Since we are all adaptive as humans, I took up the mantle of all the usual methods of avoiding, diminishing and suppressing my feelings. On the surface, it really worked. Successes were had and my life looked pretty good as the years rolled by.
Yet after I had been introduced to Dynamic Emotional Integration® there was no off switch to the fact that I could see huge areas of my life that weren't being lived fully like I wanted to do.
So I jumped in and really started doing the exercises and techniques on my own over a period of months. It was bumpy and slow, but over time I saw that my emotions were the paths to all the places I had been unknowingly searching for or trying to understand.
Have you ever had something just take root in your mind and not let go? This is what this book did for me and months later I blurted out loud, "Man I wish there was training courses for this work!" and guess what?!? There were!
On the education platform Empathy Academy I entered the Dynamic Emotional Integration® training program and have completed my Licensed DEI Trainer and Consultation Certifications. This community has become one of rich friendships and deep curiosity in which we can further our own understandings of emotions.
This brings me to right about the present day of launching my emotional initiative in the world, which will consist of workshops, private sessions, tons of informational resources, spreading the word and who knows what else will come, I don't have a crystal ball!
Naming this new space really was a struggle for me, nothing I came up with really held any oomph or power. Until one day, I considered what had been my inspiration to doing all this work for myself. It was about rediscovering that little sensitive 4 year old me and in a quirky state of redefining outdated myths of belief I decided to change what that old statement meant for me today and So Sensitive was now a real idea taking shape in the world..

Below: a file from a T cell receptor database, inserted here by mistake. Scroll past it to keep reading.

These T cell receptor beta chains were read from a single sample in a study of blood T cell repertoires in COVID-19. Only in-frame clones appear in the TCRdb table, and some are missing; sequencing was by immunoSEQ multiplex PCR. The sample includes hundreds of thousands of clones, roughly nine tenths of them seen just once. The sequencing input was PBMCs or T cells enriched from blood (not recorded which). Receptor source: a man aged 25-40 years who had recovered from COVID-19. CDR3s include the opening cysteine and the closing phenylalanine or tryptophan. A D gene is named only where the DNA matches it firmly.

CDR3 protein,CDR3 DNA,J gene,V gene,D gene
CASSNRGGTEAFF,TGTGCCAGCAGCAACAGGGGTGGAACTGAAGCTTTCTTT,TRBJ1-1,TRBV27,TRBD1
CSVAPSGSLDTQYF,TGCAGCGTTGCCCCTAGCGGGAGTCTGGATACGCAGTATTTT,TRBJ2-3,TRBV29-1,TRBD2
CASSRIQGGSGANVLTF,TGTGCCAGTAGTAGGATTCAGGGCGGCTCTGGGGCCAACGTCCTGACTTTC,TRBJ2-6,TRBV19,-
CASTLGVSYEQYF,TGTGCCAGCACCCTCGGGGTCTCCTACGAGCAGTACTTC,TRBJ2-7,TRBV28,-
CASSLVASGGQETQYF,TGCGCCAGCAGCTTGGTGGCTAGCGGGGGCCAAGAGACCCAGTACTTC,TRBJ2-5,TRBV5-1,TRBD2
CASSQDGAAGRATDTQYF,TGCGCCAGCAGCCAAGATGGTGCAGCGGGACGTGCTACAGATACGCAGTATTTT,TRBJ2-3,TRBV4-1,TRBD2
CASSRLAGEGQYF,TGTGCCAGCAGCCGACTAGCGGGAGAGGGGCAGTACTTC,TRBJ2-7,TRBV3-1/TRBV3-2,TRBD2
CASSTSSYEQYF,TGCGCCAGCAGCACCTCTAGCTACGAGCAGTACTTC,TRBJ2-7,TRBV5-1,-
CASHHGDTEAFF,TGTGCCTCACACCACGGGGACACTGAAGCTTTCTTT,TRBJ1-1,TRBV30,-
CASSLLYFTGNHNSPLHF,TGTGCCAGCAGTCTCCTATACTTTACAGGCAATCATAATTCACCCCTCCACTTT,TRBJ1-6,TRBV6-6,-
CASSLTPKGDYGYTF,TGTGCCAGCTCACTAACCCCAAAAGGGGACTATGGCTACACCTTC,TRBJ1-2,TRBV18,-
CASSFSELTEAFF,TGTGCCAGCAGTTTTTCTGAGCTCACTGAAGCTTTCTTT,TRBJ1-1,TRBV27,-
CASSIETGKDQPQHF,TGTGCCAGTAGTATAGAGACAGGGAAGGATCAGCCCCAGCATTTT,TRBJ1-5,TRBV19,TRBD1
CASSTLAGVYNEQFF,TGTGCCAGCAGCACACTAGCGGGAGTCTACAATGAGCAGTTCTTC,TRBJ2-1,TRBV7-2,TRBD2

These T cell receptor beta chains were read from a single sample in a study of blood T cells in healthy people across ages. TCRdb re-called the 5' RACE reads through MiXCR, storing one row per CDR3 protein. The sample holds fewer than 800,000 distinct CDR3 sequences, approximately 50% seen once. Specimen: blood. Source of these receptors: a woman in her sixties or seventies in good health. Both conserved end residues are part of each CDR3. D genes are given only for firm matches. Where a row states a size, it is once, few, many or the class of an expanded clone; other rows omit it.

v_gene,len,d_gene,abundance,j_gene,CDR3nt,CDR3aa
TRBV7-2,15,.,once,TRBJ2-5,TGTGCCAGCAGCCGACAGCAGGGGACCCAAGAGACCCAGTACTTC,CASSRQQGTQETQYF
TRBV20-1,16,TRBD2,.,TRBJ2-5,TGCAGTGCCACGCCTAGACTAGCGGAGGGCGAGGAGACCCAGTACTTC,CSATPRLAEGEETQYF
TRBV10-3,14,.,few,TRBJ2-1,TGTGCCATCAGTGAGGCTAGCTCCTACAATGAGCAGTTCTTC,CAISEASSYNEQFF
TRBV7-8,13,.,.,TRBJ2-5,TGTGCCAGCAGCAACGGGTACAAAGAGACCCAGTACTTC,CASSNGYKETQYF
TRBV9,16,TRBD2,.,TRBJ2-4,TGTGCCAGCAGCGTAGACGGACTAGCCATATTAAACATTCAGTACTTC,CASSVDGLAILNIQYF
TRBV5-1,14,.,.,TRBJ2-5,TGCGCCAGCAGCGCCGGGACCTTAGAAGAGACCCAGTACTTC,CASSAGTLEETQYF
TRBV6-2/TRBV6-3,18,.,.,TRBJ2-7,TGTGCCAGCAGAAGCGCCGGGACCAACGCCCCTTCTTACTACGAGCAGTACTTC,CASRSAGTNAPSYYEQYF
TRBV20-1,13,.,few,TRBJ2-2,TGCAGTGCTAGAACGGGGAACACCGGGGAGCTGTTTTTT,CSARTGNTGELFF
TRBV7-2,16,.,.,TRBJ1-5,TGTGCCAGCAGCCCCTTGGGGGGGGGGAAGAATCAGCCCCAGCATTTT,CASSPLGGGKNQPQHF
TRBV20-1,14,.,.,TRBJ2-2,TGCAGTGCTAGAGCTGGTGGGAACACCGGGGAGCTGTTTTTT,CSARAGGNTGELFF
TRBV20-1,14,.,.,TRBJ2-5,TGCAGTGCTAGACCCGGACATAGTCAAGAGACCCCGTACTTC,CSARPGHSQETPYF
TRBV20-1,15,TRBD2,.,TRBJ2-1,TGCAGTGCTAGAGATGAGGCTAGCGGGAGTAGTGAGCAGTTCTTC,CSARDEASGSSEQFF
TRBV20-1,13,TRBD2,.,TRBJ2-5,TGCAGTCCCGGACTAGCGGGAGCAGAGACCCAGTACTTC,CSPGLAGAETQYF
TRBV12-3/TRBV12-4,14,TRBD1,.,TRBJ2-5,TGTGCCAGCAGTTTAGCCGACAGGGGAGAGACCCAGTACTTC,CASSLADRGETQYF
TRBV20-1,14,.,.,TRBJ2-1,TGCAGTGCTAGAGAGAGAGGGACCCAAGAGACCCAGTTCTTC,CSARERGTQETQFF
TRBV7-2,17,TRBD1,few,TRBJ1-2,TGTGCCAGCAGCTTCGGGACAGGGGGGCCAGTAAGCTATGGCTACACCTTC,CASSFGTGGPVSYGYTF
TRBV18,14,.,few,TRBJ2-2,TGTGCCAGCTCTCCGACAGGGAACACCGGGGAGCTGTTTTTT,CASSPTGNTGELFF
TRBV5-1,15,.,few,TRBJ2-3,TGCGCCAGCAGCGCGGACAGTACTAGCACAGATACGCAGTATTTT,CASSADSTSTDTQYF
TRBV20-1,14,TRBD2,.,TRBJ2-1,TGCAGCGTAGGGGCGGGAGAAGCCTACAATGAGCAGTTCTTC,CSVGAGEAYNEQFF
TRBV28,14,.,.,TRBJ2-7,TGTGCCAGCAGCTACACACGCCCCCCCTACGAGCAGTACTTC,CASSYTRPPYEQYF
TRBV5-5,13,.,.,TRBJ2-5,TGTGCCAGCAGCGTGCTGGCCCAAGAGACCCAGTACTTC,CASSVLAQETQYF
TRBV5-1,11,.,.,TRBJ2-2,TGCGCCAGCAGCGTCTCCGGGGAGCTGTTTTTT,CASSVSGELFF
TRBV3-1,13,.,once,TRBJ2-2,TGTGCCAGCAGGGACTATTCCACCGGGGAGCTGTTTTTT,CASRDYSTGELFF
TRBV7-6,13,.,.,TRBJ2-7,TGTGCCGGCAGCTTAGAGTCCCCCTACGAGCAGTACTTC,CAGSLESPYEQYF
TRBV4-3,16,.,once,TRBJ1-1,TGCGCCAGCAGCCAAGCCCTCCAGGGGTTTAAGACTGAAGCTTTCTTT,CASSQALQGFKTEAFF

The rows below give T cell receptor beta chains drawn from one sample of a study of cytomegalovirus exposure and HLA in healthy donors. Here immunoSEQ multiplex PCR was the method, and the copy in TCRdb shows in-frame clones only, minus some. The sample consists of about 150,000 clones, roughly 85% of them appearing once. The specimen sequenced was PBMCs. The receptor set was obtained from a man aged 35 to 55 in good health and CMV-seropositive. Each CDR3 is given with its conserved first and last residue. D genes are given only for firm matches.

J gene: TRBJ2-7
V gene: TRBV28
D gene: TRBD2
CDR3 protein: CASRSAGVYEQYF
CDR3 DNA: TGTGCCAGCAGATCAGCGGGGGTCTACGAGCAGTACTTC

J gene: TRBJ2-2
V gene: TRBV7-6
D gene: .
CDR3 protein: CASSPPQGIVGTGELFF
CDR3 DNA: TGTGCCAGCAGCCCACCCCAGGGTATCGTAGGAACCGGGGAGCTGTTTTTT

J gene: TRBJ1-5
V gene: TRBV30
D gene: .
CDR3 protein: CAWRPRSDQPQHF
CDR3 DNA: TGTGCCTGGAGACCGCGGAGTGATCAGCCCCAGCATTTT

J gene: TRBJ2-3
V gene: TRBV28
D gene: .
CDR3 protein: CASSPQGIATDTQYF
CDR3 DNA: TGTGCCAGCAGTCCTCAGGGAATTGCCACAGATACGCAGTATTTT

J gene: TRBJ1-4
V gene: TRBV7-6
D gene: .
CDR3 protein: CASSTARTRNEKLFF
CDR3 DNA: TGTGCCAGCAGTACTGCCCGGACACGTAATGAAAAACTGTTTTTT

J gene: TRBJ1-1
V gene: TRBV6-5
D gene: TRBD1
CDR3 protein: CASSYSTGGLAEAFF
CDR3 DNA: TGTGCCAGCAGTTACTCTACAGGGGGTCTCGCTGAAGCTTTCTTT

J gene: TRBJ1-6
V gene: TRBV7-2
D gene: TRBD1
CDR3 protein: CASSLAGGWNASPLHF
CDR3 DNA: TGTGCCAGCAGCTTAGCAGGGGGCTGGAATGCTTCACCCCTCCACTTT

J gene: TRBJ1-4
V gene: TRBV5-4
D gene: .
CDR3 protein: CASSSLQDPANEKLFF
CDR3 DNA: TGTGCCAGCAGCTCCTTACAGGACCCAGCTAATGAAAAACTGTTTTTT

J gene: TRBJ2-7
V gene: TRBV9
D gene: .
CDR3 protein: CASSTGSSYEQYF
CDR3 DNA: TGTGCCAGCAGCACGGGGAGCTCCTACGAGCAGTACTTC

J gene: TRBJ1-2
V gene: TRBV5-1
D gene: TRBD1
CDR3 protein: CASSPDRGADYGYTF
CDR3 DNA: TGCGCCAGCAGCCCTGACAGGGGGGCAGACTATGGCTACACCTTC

Now every time someone takes note of my sensitivity, I say thank you. I tell them I appreciate that they notice because I've worked really hard on developing this asset into one of my most powerful resources. My sensitivity helps me stay connected to all the information coming to me from my internal emotional intelligences, and outside in the world navigate life and connect with other people.
All this sounds pretty critical to thriving in life to me!
Being 'So Sensitive' now means to me that I'm celebrating a deep connection to every part of myself (both that which is conscious and still not yet realized). As a result, I get to fully express my inherent design as I move through the world and hopefully be a light and guide for others who are travelling that same, yet uniquely personal, internal journey of their own.
This site provides general educational and informational resources on emotions. It is not a substitute for professional mental health support and does not claim to diagnose or replace the need for mental health treatment or medications. Speak to your doctor prior to making any medical decisions or changes to your health care plan.
Please reach out to your healthcare team or health hotlines in times of crisis for urgent care needs.